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Knapp fed up with county commission

Oak Grove resident joins field of 10 other candidates
by: contributed photo Jim Knapp

Jim Knapp, a board member of the Oak Lodge Water District, says he has had enough of what he calls 'the devious deception of the county commissioners.'

While speaking to the Boring Citizen Planning Organization, Knapp reminded attendees that he is a chief petitioner against the way the commission is handling the Portland-to-Milwaukie light rail project.

His petition, which would be on the Sept. 18 ballot, would require the commission to put any decision for rail projects to a vote of county residents before committing funds.

He believes decisions should not be made without citizens advising the decision makers.

Knapp says he has testified to the commission and asked questions, but has received no responses.

'What I have been finding out,' he said, 'is that the commissioners want to spend money on a Portland agenda that doesn't fit Clackamas County.

'The commissioners have said their roads would go back to gravel. We'll I'm a real infrastructure guy. That's what I do (as a private concrete contractor). They want to put us in light rail cars and ship us off to Portland.'

But Knapp said he was appalled when he found out (from the Cascade Policy Institute) the light rail project would cost at least $205 million per mile.

'For that price,' he said, 'we could buy big fancy rock-star buses for 200 years.'

Choosing to pay for part of that project, Knapp said, is typical of many other commission decisions.

'I've had enough, like you have,' he told the Boring CPO group. 'There are no goals; there's no master plan that I can lay my hands on; and I don't know what direction we're going in. It's incredible. I couldn't run a business more than six months the way this county is haphazardly run.'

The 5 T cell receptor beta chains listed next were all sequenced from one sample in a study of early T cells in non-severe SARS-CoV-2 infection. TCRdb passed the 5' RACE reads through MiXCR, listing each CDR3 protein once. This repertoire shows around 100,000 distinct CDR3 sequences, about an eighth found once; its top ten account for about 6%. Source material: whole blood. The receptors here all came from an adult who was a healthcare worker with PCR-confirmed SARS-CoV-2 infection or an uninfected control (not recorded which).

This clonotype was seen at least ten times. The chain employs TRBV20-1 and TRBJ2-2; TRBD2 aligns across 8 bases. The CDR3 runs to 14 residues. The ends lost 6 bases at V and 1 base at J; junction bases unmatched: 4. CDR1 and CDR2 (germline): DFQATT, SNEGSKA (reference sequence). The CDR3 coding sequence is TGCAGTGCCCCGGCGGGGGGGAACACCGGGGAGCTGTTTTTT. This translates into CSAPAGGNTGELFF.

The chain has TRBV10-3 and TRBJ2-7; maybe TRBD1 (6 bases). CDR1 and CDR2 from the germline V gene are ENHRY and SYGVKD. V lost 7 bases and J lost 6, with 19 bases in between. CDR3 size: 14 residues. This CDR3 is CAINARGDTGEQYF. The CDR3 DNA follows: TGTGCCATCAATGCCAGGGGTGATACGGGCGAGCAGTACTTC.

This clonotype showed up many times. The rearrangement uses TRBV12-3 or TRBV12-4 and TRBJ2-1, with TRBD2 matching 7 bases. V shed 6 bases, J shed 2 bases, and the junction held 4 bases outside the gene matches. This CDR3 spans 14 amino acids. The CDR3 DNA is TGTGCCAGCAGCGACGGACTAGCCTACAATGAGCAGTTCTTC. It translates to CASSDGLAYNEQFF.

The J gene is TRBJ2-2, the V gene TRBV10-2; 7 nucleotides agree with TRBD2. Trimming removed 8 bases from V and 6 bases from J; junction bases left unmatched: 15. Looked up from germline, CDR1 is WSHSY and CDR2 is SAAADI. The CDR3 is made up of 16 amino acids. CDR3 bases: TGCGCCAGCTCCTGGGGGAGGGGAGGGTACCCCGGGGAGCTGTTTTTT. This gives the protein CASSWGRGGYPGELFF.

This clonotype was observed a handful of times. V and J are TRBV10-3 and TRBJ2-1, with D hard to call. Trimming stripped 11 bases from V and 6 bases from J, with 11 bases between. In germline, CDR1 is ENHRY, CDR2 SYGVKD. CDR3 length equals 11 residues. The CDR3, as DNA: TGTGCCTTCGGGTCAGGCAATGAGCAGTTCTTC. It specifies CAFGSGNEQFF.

Outside of the meeting, Knapp told The Post he has gained special skills during 35 years of business experience. Since 1995, he has served on the Oak Lodge Water District board balancing budgets and handling public funds.

In 2005 and 2006, Knapp served as chairman of the Citizen Advisory Board to the Clearwater project for Sewer District No. 1 (Kellogg treatment plant near Milwaukie).

At that time, the advisory committee convinced the three-person commission the Clearwater project would cost too much money - and the direction changed to a crossover pipeline to take the stress off the Kellogg plant.

In his campaign to take a seat on the commission, Knapp continues to accuse the current commissioners of mimicking Portland, but he says that will ruin the county's livability.

'(The commission) wants high-density housing and light rail,' he said, 'and that brings crime down the tracks. If you look at history, Rockwood is a classic example of high-density housing with a lot of crime. And they wanted to fund it with urban renewal money.'

Knapp said using urban renewal money (which is a portion of property tax revenues) requires essential services (sheriff, fire, libraries and schools) to add fees to raise enough revenue for normal operations.

'And that makes people pay twice,' Knapp said.

He often quotes a friend who uses the term 'Portland creep.'

'Portland creep means bringing their agenda to Clackamas County without us voting on it,' he said. 'It keeps creeping farther and farther into the county.

'When I was out gathering signatures, people would tell me, 'We don't want this. This is why we moved out of Portland.' '

Knapp said the commission wants to bring light rail to Oak Grove and then build a train station there as well as an $8 million frontage road to take business traffic off McLoughlin Boulevard. He also said the commission wants high-density housing built with public funds within one-half mile of the train station.

'(The commission) has been very crafty and very deceptive on all these Portland-agenda plans,' Knapp said. 'But during the open house meetings, about 75 percent voted no. They turned it down.

'But the commissioners won't give us any answers (why they are pursuing the projects). That's why I am running for county commissioner. I haven't heard a legitimate reason why they're doing what they're doing. They clam up, and won't talk. You can't sit down and have a substantive conversation with any one of them. That's what's driving me nuts. It's like they're trying to hide it from the citizens.'

Knapp is on the May 15 primary ballot for Position No. 3 with Martha Schrader and Jeff Caton.

For more information, call Knapp at 503-789-9492.